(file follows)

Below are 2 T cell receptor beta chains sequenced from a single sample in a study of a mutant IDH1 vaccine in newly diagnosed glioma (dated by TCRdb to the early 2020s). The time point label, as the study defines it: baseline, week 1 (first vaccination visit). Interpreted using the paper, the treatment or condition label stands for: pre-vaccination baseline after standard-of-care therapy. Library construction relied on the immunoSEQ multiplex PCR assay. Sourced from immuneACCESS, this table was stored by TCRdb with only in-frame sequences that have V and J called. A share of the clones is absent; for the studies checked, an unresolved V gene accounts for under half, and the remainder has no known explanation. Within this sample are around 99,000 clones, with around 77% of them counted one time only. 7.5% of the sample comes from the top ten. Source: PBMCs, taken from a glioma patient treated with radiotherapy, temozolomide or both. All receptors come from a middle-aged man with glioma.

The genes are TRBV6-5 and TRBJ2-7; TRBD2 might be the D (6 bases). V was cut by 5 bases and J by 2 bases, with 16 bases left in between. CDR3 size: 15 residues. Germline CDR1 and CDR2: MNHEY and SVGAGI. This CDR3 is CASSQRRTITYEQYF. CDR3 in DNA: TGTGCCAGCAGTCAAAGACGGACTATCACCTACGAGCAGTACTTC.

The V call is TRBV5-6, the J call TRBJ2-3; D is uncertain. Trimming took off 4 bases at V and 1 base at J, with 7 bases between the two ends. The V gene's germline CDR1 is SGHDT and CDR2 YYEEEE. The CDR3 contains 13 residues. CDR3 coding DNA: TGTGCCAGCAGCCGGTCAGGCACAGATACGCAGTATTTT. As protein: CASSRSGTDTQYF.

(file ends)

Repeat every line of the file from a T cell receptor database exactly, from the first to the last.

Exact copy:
Below are 2 T cell receptor beta chains sequenced from a single sample in a study of a mutant IDH1 vaccine in newly diagnosed glioma (dated by TCRdb to the early 2020s). The time point label, as the study defines it: baseline, week 1 (first vaccination visit). Interpreted using the paper, the treatment or condition label stands for: pre-vaccination baseline after standard-of-care therapy. Library construction relied on the immunoSEQ multiplex PCR assay. Sourced from immuneACCESS, this table was stored by TCRdb with only in-frame sequences that have V and J called. A share of the clones is absent; for the studies checked, an unresolved V gene accounts for under half, and the remainder has no known explanation. Within this sample are around 99,000 clones, with around 77% of them counted one time only. 7.5% of the sample comes from the top ten. Source: PBMCs, taken from a glioma patient treated with radiotherapy, temozolomide or both. All receptors come from a middle-aged man with glioma.

The genes are TRBV6-5 and TRBJ2-7; TRBD2 might be the D (6 bases). V was cut by 5 bases and J by 2 bases, with 16 bases left in between. CDR3 size: 15 residues. Germline CDR1 and CDR2: MNHEY and SVGAGI. This CDR3 is CASSQRRTITYEQYF. CDR3 in DNA: TGTGCCAGCAGTCAAAGACGGACTATCACCTACGAGCAGTACTTC.

The V call is TRBV5-6, the J call TRBJ2-3; D is uncertain. Trimming took off 4 bases at V and 1 base at J, with 7 bases between the two ends. The V gene's germline CDR1 is SGHDT and CDR2 YYEEEE. The CDR3 contains 13 residues. CDR3 coding DNA: TGTGCCAGCAGCCGGTCAGGCACAGATACGCAGTATTTT. As protein: CASSRSGTDTQYF.